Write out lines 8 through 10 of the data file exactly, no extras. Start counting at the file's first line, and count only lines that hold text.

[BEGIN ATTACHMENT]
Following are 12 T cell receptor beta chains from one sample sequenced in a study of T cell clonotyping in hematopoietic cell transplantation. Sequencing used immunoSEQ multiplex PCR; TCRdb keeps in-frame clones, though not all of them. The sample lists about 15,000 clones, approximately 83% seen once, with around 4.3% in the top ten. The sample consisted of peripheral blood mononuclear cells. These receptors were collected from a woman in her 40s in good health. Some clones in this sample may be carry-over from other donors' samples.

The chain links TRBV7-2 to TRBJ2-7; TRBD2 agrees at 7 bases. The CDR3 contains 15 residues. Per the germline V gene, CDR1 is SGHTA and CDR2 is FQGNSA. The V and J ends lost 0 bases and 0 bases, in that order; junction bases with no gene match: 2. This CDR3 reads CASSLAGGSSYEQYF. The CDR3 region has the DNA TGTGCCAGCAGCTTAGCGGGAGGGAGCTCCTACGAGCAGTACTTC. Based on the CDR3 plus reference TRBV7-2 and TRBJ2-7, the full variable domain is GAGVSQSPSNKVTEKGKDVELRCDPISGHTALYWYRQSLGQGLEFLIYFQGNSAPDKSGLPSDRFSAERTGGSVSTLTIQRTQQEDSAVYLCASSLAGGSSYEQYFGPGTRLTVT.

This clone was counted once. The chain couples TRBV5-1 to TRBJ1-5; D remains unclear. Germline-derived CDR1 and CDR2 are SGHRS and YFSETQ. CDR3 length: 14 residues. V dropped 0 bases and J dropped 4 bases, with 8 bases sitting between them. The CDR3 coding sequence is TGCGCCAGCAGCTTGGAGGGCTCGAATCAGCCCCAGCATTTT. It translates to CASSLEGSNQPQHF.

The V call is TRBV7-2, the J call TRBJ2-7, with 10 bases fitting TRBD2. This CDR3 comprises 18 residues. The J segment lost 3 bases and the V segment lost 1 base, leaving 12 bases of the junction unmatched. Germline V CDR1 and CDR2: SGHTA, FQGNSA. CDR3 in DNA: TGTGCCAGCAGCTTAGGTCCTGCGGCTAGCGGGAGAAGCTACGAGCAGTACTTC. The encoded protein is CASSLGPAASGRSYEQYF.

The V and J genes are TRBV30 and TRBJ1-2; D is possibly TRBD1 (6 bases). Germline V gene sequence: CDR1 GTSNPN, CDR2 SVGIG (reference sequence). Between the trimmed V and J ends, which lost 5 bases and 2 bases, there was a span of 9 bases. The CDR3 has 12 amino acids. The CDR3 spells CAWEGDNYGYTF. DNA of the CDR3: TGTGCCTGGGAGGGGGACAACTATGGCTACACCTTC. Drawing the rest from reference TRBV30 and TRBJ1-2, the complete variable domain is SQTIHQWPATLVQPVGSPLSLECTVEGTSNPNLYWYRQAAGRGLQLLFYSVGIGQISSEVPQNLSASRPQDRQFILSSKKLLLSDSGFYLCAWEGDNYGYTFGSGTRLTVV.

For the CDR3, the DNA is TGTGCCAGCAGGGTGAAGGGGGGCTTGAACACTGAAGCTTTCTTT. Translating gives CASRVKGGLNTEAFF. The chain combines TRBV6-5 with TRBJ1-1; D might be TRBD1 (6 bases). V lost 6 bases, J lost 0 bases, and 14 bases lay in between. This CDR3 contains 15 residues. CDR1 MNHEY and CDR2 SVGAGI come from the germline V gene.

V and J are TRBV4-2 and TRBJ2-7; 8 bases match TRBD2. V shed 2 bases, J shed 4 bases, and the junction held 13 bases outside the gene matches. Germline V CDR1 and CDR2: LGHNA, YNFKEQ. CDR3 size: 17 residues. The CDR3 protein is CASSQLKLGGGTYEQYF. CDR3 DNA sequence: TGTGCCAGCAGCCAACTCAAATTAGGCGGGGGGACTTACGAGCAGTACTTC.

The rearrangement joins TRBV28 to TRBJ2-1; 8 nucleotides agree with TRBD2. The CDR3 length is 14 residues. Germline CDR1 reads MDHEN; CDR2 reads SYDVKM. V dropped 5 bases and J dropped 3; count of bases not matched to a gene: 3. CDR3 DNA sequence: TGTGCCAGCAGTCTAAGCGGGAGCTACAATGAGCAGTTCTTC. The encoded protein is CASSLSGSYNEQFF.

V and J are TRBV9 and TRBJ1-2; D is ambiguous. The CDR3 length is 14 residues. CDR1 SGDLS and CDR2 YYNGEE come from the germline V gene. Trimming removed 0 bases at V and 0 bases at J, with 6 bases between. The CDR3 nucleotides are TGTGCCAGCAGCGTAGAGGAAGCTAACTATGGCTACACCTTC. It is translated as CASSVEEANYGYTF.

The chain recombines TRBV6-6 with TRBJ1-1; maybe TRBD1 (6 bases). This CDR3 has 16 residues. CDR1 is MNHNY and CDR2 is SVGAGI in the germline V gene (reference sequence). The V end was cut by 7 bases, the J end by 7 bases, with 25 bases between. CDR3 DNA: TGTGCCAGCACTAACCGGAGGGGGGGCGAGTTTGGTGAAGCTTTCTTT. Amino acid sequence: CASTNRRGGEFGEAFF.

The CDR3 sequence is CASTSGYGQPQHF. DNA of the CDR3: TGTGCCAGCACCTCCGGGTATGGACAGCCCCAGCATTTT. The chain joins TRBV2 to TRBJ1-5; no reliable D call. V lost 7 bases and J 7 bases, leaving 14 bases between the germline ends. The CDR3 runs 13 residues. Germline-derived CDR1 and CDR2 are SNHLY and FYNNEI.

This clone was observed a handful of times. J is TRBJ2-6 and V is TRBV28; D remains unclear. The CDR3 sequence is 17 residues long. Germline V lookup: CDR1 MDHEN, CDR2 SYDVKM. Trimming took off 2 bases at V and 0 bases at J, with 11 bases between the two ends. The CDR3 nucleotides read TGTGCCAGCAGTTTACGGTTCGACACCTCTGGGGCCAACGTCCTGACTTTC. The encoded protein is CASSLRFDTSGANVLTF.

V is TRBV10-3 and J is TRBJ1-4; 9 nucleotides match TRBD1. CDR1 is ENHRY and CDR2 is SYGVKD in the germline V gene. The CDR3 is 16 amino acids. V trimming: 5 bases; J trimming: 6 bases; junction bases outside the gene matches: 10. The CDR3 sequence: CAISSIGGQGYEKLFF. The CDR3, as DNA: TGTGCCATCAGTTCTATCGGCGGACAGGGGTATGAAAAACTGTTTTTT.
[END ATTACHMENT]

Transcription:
The rearrangement joins TRBV28 to TRBJ2-1; 8 nucleotides agree with TRBD2. The CDR3 length is 14 residues. Germline CDR1 reads MDHEN; CDR2 reads SYDVKM. V dropped 5 bases and J dropped 3; count of bases not matched to a gene: 3. CDR3 DNA sequence: TGTGCCAGCAGTCTAAGCGGGAGCTACAATGAGCAGTTCTTC. The encoded protein is CASSLSGSYNEQFF.

V and J are TRBV9 and TRBJ1-2; D is ambiguous. The CDR3 length is 14 residues. CDR1 SGDLS and CDR2 YYNGEE come from the germline V gene. Trimming removed 0 bases at V and 0 bases at J, with 6 bases between. The CDR3 nucleotides are TGTGCCAGCAGCGTAGAGGAAGCTAACTATGGCTACACCTTC. It is translated as CASSVEEANYGYTF.

The chain recombines TRBV6-6 with TRBJ1-1; maybe TRBD1 (6 bases). This CDR3 has 16 residues. CDR1 is MNHNY and CDR2 is SVGAGI in the germline V gene (reference sequence). The V end was cut by 7 bases, the J end by 7 bases, with 25 bases between. CDR3 DNA: TGTGCCAGCACTAACCGGAGGGGGGGCGAGTTTGGTGAAGCTTTCTTT. Amino acid sequence: CASTNRRGGEFGEAFF.